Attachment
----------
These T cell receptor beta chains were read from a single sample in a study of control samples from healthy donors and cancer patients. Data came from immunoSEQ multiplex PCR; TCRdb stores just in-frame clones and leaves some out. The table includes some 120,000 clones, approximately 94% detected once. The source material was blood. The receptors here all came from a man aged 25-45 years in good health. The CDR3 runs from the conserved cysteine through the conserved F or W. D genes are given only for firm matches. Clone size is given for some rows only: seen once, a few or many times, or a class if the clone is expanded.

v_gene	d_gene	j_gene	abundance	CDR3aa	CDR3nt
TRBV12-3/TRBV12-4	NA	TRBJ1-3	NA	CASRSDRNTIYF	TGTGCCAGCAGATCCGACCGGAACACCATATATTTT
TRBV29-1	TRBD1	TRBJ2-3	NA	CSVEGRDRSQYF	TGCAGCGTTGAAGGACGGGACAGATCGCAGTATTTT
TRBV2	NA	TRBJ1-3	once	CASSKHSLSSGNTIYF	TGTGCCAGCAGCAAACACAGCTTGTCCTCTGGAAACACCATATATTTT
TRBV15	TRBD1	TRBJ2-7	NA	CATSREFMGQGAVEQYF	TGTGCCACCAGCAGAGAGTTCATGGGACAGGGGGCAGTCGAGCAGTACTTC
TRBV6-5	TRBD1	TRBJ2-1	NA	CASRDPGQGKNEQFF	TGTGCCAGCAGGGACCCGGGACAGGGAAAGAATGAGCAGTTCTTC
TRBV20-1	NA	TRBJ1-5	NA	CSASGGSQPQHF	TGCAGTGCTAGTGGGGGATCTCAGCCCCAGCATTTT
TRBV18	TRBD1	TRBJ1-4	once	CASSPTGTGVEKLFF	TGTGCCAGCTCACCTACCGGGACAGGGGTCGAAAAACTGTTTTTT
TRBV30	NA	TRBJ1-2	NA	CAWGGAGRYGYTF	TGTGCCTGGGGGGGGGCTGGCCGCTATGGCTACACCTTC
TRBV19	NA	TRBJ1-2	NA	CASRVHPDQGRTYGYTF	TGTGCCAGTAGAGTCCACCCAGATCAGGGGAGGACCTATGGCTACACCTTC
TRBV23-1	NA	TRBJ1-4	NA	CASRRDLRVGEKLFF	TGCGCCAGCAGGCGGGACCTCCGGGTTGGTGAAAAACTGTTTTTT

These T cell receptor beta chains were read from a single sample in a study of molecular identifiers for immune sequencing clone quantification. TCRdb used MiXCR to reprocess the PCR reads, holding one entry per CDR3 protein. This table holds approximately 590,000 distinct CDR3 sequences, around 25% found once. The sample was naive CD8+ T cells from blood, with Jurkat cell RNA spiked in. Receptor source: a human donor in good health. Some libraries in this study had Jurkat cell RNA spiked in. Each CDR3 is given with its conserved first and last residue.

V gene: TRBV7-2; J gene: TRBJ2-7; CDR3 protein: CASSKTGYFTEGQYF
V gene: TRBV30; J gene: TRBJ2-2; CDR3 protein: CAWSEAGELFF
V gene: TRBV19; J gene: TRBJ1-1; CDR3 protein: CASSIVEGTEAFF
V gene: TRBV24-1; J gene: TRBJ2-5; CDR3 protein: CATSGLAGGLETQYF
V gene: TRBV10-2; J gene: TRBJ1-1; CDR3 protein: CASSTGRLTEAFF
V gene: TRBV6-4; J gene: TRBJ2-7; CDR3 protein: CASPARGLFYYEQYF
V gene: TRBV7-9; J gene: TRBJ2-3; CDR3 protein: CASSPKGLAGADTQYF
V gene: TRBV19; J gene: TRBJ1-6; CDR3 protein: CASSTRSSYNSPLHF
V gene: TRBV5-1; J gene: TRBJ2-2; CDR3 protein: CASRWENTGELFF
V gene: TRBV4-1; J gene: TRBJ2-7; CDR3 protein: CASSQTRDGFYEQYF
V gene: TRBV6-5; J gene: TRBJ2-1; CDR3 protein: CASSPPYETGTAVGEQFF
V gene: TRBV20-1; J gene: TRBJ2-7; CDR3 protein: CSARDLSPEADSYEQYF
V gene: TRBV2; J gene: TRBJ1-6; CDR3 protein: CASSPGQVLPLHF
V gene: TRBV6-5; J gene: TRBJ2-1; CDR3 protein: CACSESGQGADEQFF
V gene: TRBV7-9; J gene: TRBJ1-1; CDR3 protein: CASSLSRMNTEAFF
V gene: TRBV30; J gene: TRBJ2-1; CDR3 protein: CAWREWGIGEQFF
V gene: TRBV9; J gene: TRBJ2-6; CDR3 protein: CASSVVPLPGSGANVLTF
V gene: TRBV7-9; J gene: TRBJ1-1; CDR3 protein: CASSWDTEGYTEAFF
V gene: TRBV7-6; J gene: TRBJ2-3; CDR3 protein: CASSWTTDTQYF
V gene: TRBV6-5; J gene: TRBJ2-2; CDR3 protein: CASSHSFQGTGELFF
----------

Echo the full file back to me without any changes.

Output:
These T cell receptor beta chains were read from a single sample in a study of control samples from healthy donors and cancer patients. Data came from immunoSEQ multiplex PCR; TCRdb stores just in-frame clones and leaves some out. The table includes some 120,000 clones, approximately 94% detected once. The source material was blood. The receptors here all came from a man aged 25-45 years in good health. The CDR3 runs from the conserved cysteine through the conserved F or W. D genes are given only for firm matches. Clone size is given for some rows only: seen once, a few or many times, or a class if the clone is expanded.

v_gene	d_gene	j_gene	abundance	CDR3aa	CDR3nt
TRBV12-3/TRBV12-4	NA	TRBJ1-3	NA	CASRSDRNTIYF	TGTGCCAGCAGATCCGACCGGAACACCATATATTTT
TRBV29-1	TRBD1	TRBJ2-3	NA	CSVEGRDRSQYF	TGCAGCGTTGAAGGACGGGACAGATCGCAGTATTTT
TRBV2	NA	TRBJ1-3	once	CASSKHSLSSGNTIYF	TGTGCCAGCAGCAAACACAGCTTGTCCTCTGGAAACACCATATATTTT
TRBV15	TRBD1	TRBJ2-7	NA	CATSREFMGQGAVEQYF	TGTGCCACCAGCAGAGAGTTCATGGGACAGGGGGCAGTCGAGCAGTACTTC
TRBV6-5	TRBD1	TRBJ2-1	NA	CASRDPGQGKNEQFF	TGTGCCAGCAGGGACCCGGGACAGGGAAAGAATGAGCAGTTCTTC
TRBV20-1	NA	TRBJ1-5	NA	CSASGGSQPQHF	TGCAGTGCTAGTGGGGGATCTCAGCCCCAGCATTTT
TRBV18	TRBD1	TRBJ1-4	once	CASSPTGTGVEKLFF	TGTGCCAGCTCACCTACCGGGACAGGGGTCGAAAAACTGTTTTTT
TRBV30	NA	TRBJ1-2	NA	CAWGGAGRYGYTF	TGTGCCTGGGGGGGGGCTGGCCGCTATGGCTACACCTTC
TRBV19	NA	TRBJ1-2	NA	CASRVHPDQGRTYGYTF	TGTGCCAGTAGAGTCCACCCAGATCAGGGGAGGACCTATGGCTACACCTTC
TRBV23-1	NA	TRBJ1-4	NA	CASRRDLRVGEKLFF	TGCGCCAGCAGGCGGGACCTCCGGGTTGGTGAAAAACTGTTTTTT

These T cell receptor beta chains were read from a single sample in a study of molecular identifiers for immune sequencing clone quantification. TCRdb used MiXCR to reprocess the PCR reads, holding one entry per CDR3 protein. This table holds approximately 590,000 distinct CDR3 sequences, around 25% found once. The sample was naive CD8+ T cells from blood, with Jurkat cell RNA spiked in. Receptor source: a human donor in good health. Some libraries in this study had Jurkat cell RNA spiked in. Each CDR3 is given with its conserved first and last residue.

V gene: TRBV7-2; J gene: TRBJ2-7; CDR3 protein: CASSKTGYFTEGQYF
V gene: TRBV30; J gene: TRBJ2-2; CDR3 protein: CAWSEAGELFF
V gene: TRBV19; J gene: TRBJ1-1; CDR3 protein: CASSIVEGTEAFF
V gene: TRBV24-1; J gene: TRBJ2-5; CDR3 protein: CATSGLAGGLETQYF
V gene: TRBV10-2; J gene: TRBJ1-1; CDR3 protein: CASSTGRLTEAFF
V gene: TRBV6-4; J gene: TRBJ2-7; CDR3 protein: CASPARGLFYYEQYF
V gene: TRBV7-9; J gene: TRBJ2-3; CDR3 protein: CASSPKGLAGADTQYF
V gene: TRBV19; J gene: TRBJ1-6; CDR3 protein: CASSTRSSYNSPLHF
V gene: TRBV5-1; J gene: TRBJ2-2; CDR3 protein: CASRWENTGELFF
V gene: TRBV4-1; J gene: TRBJ2-7; CDR3 protein: CASSQTRDGFYEQYF
V gene: TRBV6-5; J gene: TRBJ2-1; CDR3 protein: CASSPPYETGTAVGEQFF
V gene: TRBV20-1; J gene: TRBJ2-7; CDR3 protein: CSARDLSPEADSYEQYF
V gene: TRBV2; J gene: TRBJ1-6; CDR3 protein: CASSPGQVLPLHF
V gene: TRBV6-5; J gene: TRBJ2-1; CDR3 protein: CACSESGQGADEQFF
V gene: TRBV7-9; J gene: TRBJ1-1; CDR3 protein: CASSLSRMNTEAFF
V gene: TRBV30; J gene: TRBJ2-1; CDR3 protein: CAWREWGIGEQFF
V gene: TRBV9; J gene: TRBJ2-6; CDR3 protein: CASSVVPLPGSGANVLTF
V gene: TRBV7-9; J gene: TRBJ1-1; CDR3 protein: CASSWDTEGYTEAFF
V gene: TRBV7-6; J gene: TRBJ2-3; CDR3 protein: CASSWTTDTQYF
V gene: TRBV6-5; J gene: TRBJ2-2; CDR3 protein: CASSHSFQGTGELFF